If European states came into being as a result of war making and preparation for war, how did states become subsequently involved in so many other activities? Describe how Tilly characterizes the state’s “ratchet-effect” expansion into realms such as adjudication, distribution and production? How does this characterization fit within Tilly’s larger point regarding European state formation?
Tilly observes European states were able to develop and grow because of constant wars and conflicts. In Europe, there was a balance of power whereby peace was maintained by the idea that each state had prepared adequately for war. In this regard, states embarked on nation-wide campaigns to ensure that development marched the increasing population. States engaged in other activities other than war in order to raise taxes and be in a position to match the influence of other states. For instance, states embarked on awareness campaigns to kick out all forms of ignorance and diseases. It was perceived that economic capabilities of states were related to military abilities.
In other words, war can only be fought by rich states. Therefore, states ensured that they accumulate wealth in preparation for war. Without financial resources, a state cannot maintain even a simple war. States engaged in technological development because war employs technological strategies. Tilly uses the term ratchet-effect to refer to military mission creep. Mission creep entails expanding the existing projects, policies, and structures.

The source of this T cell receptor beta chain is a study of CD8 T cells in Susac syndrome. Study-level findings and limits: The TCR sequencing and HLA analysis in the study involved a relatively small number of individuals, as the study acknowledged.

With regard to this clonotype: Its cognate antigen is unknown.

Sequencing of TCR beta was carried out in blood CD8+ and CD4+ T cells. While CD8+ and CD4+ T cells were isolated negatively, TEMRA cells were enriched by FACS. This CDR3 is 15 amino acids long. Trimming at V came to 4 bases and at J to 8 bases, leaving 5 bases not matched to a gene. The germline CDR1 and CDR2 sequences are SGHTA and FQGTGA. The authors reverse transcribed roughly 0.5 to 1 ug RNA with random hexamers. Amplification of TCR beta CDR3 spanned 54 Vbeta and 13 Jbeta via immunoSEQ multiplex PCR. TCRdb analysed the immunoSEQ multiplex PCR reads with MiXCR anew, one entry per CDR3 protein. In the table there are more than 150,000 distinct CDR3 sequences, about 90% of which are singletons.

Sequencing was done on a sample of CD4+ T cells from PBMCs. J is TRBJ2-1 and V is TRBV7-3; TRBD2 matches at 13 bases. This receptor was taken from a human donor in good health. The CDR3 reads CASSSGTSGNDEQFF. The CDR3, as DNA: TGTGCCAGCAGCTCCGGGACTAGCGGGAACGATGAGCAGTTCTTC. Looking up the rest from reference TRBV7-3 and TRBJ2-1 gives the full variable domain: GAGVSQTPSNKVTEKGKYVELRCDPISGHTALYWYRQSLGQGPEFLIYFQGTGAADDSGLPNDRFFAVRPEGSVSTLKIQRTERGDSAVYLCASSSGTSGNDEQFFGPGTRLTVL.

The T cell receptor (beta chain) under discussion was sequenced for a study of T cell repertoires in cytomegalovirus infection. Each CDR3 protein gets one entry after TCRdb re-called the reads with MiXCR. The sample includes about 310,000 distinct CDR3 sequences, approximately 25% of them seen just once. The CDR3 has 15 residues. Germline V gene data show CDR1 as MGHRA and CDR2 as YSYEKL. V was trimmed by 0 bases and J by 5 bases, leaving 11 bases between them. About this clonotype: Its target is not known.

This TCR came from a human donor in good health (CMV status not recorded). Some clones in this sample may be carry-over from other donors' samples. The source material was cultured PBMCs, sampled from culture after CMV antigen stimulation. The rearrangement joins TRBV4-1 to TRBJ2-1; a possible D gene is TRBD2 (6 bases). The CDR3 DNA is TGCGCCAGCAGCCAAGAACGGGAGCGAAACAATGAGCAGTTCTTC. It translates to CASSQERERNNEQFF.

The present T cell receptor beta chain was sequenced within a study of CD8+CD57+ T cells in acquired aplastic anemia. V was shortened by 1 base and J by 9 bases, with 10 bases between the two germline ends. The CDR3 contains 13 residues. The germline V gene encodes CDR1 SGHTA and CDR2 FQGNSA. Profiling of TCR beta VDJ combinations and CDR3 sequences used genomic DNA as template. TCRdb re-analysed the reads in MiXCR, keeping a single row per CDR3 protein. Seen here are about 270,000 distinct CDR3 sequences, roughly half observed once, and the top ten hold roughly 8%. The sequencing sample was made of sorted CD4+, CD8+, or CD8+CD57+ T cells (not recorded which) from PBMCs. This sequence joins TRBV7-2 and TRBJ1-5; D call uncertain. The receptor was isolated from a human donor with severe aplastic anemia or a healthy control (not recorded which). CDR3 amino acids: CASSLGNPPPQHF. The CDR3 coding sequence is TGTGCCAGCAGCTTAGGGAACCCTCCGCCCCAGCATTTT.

Mission creep is only pursued after the success of the previous projects, goals, and production. Upon the realization that they were succeeding in strengthening their militaries, states opted to strengthen other sectors of the economy, including the judiciary, commerce, and marketing. Through ratchet-effect, states strengthened various sectors of the economy. This facilitated the formation of many states in Europe.
Tilly, Charles. Coercion, Capital, and European States. Cambridge: Blackwell, 1992. Print.